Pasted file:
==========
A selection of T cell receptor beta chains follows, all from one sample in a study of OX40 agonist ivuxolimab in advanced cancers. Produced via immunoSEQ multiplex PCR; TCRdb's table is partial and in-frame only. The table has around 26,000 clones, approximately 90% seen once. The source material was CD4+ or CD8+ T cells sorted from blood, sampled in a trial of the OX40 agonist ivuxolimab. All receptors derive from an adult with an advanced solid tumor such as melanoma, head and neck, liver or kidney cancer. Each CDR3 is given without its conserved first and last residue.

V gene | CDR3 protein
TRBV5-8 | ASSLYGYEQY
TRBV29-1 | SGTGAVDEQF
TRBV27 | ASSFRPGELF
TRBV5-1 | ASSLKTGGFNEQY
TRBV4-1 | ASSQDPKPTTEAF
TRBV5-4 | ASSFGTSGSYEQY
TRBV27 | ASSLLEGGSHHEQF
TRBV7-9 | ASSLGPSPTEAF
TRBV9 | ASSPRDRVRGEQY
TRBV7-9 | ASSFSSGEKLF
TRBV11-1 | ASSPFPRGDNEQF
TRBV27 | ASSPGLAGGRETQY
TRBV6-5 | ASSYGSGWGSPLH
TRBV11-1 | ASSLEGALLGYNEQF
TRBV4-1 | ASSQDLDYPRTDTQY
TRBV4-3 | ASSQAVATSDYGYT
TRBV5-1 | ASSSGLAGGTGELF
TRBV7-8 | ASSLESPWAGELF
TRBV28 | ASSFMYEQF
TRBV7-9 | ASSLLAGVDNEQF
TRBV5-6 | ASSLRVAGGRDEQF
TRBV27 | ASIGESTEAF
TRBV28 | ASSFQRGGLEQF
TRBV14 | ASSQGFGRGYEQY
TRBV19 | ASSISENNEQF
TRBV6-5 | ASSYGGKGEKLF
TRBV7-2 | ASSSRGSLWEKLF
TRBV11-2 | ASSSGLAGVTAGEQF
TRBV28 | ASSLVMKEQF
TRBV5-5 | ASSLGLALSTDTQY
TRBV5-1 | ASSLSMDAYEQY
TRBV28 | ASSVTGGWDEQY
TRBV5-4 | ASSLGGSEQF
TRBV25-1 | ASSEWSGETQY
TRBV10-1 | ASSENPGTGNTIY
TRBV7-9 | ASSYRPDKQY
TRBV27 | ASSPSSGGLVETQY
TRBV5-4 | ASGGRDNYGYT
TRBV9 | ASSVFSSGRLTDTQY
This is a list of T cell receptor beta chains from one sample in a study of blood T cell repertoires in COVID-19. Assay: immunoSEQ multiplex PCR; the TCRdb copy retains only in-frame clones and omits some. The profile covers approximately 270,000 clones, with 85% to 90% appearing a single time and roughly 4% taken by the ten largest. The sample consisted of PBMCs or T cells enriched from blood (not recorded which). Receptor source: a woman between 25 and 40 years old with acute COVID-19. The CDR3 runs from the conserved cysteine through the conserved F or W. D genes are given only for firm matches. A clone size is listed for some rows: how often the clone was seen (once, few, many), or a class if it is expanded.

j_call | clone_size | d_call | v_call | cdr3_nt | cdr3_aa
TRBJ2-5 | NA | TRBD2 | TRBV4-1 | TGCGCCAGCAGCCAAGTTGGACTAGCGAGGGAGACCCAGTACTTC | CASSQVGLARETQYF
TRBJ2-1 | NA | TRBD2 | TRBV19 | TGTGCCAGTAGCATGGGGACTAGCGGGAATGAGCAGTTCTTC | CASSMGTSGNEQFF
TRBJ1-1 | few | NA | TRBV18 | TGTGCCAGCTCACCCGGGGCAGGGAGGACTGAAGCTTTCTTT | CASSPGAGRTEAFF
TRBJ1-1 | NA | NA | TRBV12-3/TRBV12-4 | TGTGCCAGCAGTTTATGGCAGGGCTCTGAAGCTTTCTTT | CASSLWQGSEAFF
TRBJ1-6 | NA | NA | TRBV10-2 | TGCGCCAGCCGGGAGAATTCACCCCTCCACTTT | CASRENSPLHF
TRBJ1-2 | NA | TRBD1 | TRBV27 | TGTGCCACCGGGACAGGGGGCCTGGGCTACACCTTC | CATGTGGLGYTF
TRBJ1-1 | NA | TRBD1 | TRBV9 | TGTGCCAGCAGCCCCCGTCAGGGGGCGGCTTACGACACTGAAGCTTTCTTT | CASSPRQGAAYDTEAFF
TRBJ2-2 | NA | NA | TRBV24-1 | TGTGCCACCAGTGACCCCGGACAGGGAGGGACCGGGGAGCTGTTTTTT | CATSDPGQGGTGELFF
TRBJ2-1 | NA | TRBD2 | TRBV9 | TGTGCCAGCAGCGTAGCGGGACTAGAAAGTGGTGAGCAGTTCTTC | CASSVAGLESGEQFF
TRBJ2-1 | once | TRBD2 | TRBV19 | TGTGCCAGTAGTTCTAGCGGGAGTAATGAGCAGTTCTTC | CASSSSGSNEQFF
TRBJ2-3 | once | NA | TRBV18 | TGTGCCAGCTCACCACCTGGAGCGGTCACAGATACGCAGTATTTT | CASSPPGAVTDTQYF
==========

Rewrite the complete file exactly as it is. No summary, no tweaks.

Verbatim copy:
A selection of T cell receptor beta chains follows, all from one sample in a study of OX40 agonist ivuxolimab in advanced cancers. Produced via immunoSEQ multiplex PCR; TCRdb's table is partial and in-frame only. The table has around 26,000 clones, approximately 90% seen once. The source material was CD4+ or CD8+ T cells sorted from blood, sampled in a trial of the OX40 agonist ivuxolimab. All receptors derive from an adult with an advanced solid tumor such as melanoma, head and neck, liver or kidney cancer. Each CDR3 is given without its conserved first and last residue.

V gene | CDR3 protein
TRBV5-8 | ASSLYGYEQY
TRBV29-1 | SGTGAVDEQF
TRBV27 | ASSFRPGELF
TRBV5-1 | ASSLKTGGFNEQY
TRBV4-1 | ASSQDPKPTTEAF
TRBV5-4 | ASSFGTSGSYEQY
TRBV27 | ASSLLEGGSHHEQF
TRBV7-9 | ASSLGPSPTEAF
TRBV9 | ASSPRDRVRGEQY
TRBV7-9 | ASSFSSGEKLF
TRBV11-1 | ASSPFPRGDNEQF
TRBV27 | ASSPGLAGGRETQY
TRBV6-5 | ASSYGSGWGSPLH
TRBV11-1 | ASSLEGALLGYNEQF
TRBV4-1 | ASSQDLDYPRTDTQY
TRBV4-3 | ASSQAVATSDYGYT
TRBV5-1 | ASSSGLAGGTGELF
TRBV7-8 | ASSLESPWAGELF
TRBV28 | ASSFMYEQF
TRBV7-9 | ASSLLAGVDNEQF
TRBV5-6 | ASSLRVAGGRDEQF
TRBV27 | ASIGESTEAF
TRBV28 | ASSFQRGGLEQF
TRBV14 | ASSQGFGRGYEQY
TRBV19 | ASSISENNEQF
TRBV6-5 | ASSYGGKGEKLF
TRBV7-2 | ASSSRGSLWEKLF
TRBV11-2 | ASSSGLAGVTAGEQF
TRBV28 | ASSLVMKEQF
TRBV5-5 | ASSLGLALSTDTQY
TRBV5-1 | ASSLSMDAYEQY
TRBV28 | ASSVTGGWDEQY
TRBV5-4 | ASSLGGSEQF
TRBV25-1 | ASSEWSGETQY
TRBV10-1 | ASSENPGTGNTIY
TRBV7-9 | ASSYRPDKQY
TRBV27 | ASSPSSGGLVETQY
TRBV5-4 | ASGGRDNYGYT
TRBV9 | ASSVFSSGRLTDTQY
This is a list of T cell receptor beta chains from one sample in a study of blood T cell repertoires in COVID-19. Assay: immunoSEQ multiplex PCR; the TCRdb copy retains only in-frame clones and omits some. The profile covers approximately 270,000 clones, with 85% to 90% appearing a single time and roughly 4% taken by the ten largest. The sample consisted of PBMCs or T cells enriched from blood (not recorded which). Receptor source: a woman between 25 and 40 years old with acute COVID-19. The CDR3 runs from the conserved cysteine through the conserved F or W. D genes are given only for firm matches. A clone size is listed for some rows: how often the clone was seen (once, few, many), or a class if it is expanded.

j_call | clone_size | d_call | v_call | cdr3_nt | cdr3_aa
TRBJ2-5 | NA | TRBD2 | TRBV4-1 | TGCGCCAGCAGCCAAGTTGGACTAGCGAGGGAGACCCAGTACTTC | CASSQVGLARETQYF
TRBJ2-1 | NA | TRBD2 | TRBV19 | TGTGCCAGTAGCATGGGGACTAGCGGGAATGAGCAGTTCTTC | CASSMGTSGNEQFF
TRBJ1-1 | few | NA | TRBV18 | TGTGCCAGCTCACCCGGGGCAGGGAGGACTGAAGCTTTCTTT | CASSPGAGRTEAFF
TRBJ1-1 | NA | NA | TRBV12-3/TRBV12-4 | TGTGCCAGCAGTTTATGGCAGGGCTCTGAAGCTTTCTTT | CASSLWQGSEAFF
TRBJ1-6 | NA | NA | TRBV10-2 | TGCGCCAGCCGGGAGAATTCACCCCTCCACTTT | CASRENSPLHF
TRBJ1-2 | NA | TRBD1 | TRBV27 | TGTGCCACCGGGACAGGGGGCCTGGGCTACACCTTC | CATGTGGLGYTF
TRBJ1-1 | NA | TRBD1 | TRBV9 | TGTGCCAGCAGCCCCCGTCAGGGGGCGGCTTACGACACTGAAGCTTTCTTT | CASSPRQGAAYDTEAFF
TRBJ2-2 | NA | NA | TRBV24-1 | TGTGCCACCAGTGACCCCGGACAGGGAGGGACCGGGGAGCTGTTTTTT | CATSDPGQGGTGELFF
TRBJ2-1 | NA | TRBD2 | TRBV9 | TGTGCCAGCAGCGTAGCGGGACTAGAAAGTGGTGAGCAGTTCTTC | CASSVAGLESGEQFF
TRBJ2-1 | once | TRBD2 | TRBV19 | TGTGCCAGTAGTTCTAGCGGGAGTAATGAGCAGTTCTTC | CASSSSGSNEQFF
TRBJ2-3 | once | NA | TRBV18 | TGTGCCAGCTCACCACCTGGAGCGGTCACAGATACGCAGTATTTT | CASSPPGAVTDTQYF